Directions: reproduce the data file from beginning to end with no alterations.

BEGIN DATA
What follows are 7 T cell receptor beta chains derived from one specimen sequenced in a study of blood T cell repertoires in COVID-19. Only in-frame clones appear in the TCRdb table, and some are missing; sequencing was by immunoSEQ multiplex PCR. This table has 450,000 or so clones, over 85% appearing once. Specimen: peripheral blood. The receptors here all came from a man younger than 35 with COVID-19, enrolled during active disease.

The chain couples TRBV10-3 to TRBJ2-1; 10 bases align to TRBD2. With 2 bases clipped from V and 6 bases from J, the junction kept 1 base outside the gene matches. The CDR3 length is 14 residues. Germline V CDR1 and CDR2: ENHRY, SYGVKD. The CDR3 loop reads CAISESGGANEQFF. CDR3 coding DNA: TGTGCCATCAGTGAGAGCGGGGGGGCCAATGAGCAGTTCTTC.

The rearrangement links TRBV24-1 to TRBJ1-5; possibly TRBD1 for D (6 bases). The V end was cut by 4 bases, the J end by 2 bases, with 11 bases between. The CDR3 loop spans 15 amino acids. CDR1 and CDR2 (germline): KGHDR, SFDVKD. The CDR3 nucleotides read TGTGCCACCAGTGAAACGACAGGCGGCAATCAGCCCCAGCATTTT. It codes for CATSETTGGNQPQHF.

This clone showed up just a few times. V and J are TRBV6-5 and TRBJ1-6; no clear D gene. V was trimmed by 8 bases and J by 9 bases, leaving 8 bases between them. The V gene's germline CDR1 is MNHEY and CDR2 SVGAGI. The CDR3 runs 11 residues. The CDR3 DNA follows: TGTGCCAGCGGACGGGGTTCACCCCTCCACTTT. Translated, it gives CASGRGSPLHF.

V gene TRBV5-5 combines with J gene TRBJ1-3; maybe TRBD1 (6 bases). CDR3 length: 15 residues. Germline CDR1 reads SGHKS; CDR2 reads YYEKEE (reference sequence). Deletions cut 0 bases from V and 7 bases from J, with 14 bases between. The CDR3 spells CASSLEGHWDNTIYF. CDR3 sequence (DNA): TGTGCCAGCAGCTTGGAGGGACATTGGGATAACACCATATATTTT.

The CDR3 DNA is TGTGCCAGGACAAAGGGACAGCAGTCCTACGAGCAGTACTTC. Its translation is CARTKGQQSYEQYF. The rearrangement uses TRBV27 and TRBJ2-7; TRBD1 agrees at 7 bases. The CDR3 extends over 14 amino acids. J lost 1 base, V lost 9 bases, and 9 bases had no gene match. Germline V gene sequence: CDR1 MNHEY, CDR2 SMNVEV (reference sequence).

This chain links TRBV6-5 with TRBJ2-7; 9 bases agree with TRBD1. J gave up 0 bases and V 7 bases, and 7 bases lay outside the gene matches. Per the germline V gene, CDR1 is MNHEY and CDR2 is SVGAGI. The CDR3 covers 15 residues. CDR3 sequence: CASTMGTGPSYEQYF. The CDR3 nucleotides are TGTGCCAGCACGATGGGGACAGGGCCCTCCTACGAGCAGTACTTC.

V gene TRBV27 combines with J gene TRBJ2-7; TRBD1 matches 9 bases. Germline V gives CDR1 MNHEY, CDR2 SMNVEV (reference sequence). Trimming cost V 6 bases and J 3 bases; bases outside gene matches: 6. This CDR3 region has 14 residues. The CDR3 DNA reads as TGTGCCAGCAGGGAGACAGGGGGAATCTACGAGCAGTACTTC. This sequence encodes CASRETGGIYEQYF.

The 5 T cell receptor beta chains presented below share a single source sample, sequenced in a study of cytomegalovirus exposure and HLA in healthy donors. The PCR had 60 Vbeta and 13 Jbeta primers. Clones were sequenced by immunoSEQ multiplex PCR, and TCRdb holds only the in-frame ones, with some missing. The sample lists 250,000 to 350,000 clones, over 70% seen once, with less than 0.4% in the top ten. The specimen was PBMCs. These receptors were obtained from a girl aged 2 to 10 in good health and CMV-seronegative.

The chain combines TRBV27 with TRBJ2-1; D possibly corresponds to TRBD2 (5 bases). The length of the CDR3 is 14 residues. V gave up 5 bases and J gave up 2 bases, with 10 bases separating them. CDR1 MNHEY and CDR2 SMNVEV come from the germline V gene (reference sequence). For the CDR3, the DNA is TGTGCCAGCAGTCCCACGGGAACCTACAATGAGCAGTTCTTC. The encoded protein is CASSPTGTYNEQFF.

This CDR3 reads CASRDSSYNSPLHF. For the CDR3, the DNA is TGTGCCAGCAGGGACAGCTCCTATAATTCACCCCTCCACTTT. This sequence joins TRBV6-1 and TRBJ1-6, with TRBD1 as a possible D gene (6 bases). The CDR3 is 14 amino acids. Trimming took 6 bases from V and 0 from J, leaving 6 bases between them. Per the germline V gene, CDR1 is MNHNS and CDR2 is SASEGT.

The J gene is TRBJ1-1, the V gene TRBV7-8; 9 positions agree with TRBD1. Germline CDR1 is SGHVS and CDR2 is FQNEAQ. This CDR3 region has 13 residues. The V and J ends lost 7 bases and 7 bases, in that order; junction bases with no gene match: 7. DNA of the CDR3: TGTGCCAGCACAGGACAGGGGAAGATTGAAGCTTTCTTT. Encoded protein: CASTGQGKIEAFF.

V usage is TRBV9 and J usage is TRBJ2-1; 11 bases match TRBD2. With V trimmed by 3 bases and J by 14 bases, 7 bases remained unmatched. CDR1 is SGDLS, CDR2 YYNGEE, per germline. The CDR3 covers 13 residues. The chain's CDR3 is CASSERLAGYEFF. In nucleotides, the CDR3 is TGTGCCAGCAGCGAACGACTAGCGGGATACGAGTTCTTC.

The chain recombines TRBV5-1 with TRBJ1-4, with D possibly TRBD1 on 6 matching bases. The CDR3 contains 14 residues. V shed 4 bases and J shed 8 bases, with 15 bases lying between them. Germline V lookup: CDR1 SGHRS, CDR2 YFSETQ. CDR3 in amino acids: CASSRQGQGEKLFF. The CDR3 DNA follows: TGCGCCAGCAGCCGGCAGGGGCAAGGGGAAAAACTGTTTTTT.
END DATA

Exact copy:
What follows are 7 T cell receptor beta chains derived from one specimen sequenced in a study of blood T cell repertoires in COVID-19. Only in-frame clones appear in the TCRdb table, and some are missing; sequencing was by immunoSEQ multiplex PCR. This table has 450,000 or so clones, over 85% appearing once. Specimen: peripheral blood. The receptors here all came from a man younger than 35 with COVID-19, enrolled during active disease.

The chain couples TRBV10-3 to TRBJ2-1; 10 bases align to TRBD2. With 2 bases clipped from V and 6 bases from J, the junction kept 1 base outside the gene matches. The CDR3 length is 14 residues. Germline V CDR1 and CDR2: ENHRY, SYGVKD. The CDR3 loop reads CAISESGGANEQFF. CDR3 coding DNA: TGTGCCATCAGTGAGAGCGGGGGGGCCAATGAGCAGTTCTTC.

The rearrangement links TRBV24-1 to TRBJ1-5; possibly TRBD1 for D (6 bases). The V end was cut by 4 bases, the J end by 2 bases, with 11 bases between. The CDR3 loop spans 15 amino acids. CDR1 and CDR2 (germline): KGHDR, SFDVKD. The CDR3 nucleotides read TGTGCCACCAGTGAAACGACAGGCGGCAATCAGCCCCAGCATTTT. It codes for CATSETTGGNQPQHF.

This clone showed up just a few times. V and J are TRBV6-5 and TRBJ1-6; no clear D gene. V was trimmed by 8 bases and J by 9 bases, leaving 8 bases between them. The V gene's germline CDR1 is MNHEY and CDR2 SVGAGI. The CDR3 runs 11 residues. The CDR3 DNA follows: TGTGCCAGCGGACGGGGTTCACCCCTCCACTTT. Translated, it gives CASGRGSPLHF.

V gene TRBV5-5 combines with J gene TRBJ1-3; maybe TRBD1 (6 bases). CDR3 length: 15 residues. Germline CDR1 reads SGHKS; CDR2 reads YYEKEE (reference sequence). Deletions cut 0 bases from V and 7 bases from J, with 14 bases between. The CDR3 spells CASSLEGHWDNTIYF. CDR3 sequence (DNA): TGTGCCAGCAGCTTGGAGGGACATTGGGATAACACCATATATTTT.

The CDR3 DNA is TGTGCCAGGACAAAGGGACAGCAGTCCTACGAGCAGTACTTC. Its translation is CARTKGQQSYEQYF. The rearrangement uses TRBV27 and TRBJ2-7; TRBD1 agrees at 7 bases. The CDR3 extends over 14 amino acids. J lost 1 base, V lost 9 bases, and 9 bases had no gene match. Germline V gene sequence: CDR1 MNHEY, CDR2 SMNVEV (reference sequence).

This chain links TRBV6-5 with TRBJ2-7; 9 bases agree with TRBD1. J gave up 0 bases and V 7 bases, and 7 bases lay outside the gene matches. Per the germline V gene, CDR1 is MNHEY and CDR2 is SVGAGI. The CDR3 covers 15 residues. CDR3 sequence: CASTMGTGPSYEQYF. The CDR3 nucleotides are TGTGCCAGCACGATGGGGACAGGGCCCTCCTACGAGCAGTACTTC.

V gene TRBV27 combines with J gene TRBJ2-7; TRBD1 matches 9 bases. Germline V gives CDR1 MNHEY, CDR2 SMNVEV (reference sequence). Trimming cost V 6 bases and J 3 bases; bases outside gene matches: 6. This CDR3 region has 14 residues. The CDR3 DNA reads as TGTGCCAGCAGGGAGACAGGGGGAATCTACGAGCAGTACTTC. This sequence encodes CASRETGGIYEQYF.

The 5 T cell receptor beta chains presented below share a single source sample, sequenced in a study of cytomegalovirus exposure and HLA in healthy donors. The PCR had 60 Vbeta and 13 Jbeta primers. Clones were sequenced by immunoSEQ multiplex PCR, and TCRdb holds only the in-frame ones, with some missing. The sample lists 250,000 to 350,000 clones, over 70% seen once, with less than 0.4% in the top ten. The specimen was PBMCs. These receptors were obtained from a girl aged 2 to 10 in good health and CMV-seronegative.

The chain combines TRBV27 with TRBJ2-1; D possibly corresponds to TRBD2 (5 bases). The length of the CDR3 is 14 residues. V gave up 5 bases and J gave up 2 bases, with 10 bases separating them. CDR1 MNHEY and CDR2 SMNVEV come from the germline V gene (reference sequence). For the CDR3, the DNA is TGTGCCAGCAGTCCCACGGGAACCTACAATGAGCAGTTCTTC. The encoded protein is CASSPTGTYNEQFF.

This CDR3 reads CASRDSSYNSPLHF. For the CDR3, the DNA is TGTGCCAGCAGGGACAGCTCCTATAATTCACCCCTCCACTTT. This sequence joins TRBV6-1 and TRBJ1-6, with TRBD1 as a possible D gene (6 bases). The CDR3 is 14 amino acids. Trimming took 6 bases from V and 0 from J, leaving 6 bases between them. Per the germline V gene, CDR1 is MNHNS and CDR2 is SASEGT.

The J gene is TRBJ1-1, the V gene TRBV7-8; 9 positions agree with TRBD1. Germline CDR1 is SGHVS and CDR2 is FQNEAQ. This CDR3 region has 13 residues. The V and J ends lost 7 bases and 7 bases, in that order; junction bases with no gene match: 7. DNA of the CDR3: TGTGCCAGCACAGGACAGGGGAAGATTGAAGCTTTCTTT. Encoded protein: CASTGQGKIEAFF.

V usage is TRBV9 and J usage is TRBJ2-1; 11 bases match TRBD2. With V trimmed by 3 bases and J by 14 bases, 7 bases remained unmatched. CDR1 is SGDLS, CDR2 YYNGEE, per germline. The CDR3 covers 13 residues. The chain's CDR3 is CASSERLAGYEFF. In nucleotides, the CDR3 is TGTGCCAGCAGCGAACGACTAGCGGGATACGAGTTCTTC.

The chain recombines TRBV5-1 with TRBJ1-4, with D possibly TRBD1 on 6 matching bases. The CDR3 contains 14 residues. V shed 4 bases and J shed 8 bases, with 15 bases lying between them. Germline V lookup: CDR1 SGHRS, CDR2 YFSETQ. CDR3 in amino acids: CASSRQGQGEKLFF. The CDR3 DNA follows: TGCGCCAGCAGCCGGCAGGGGCAAGGGGAAAAACTGTTTTTT.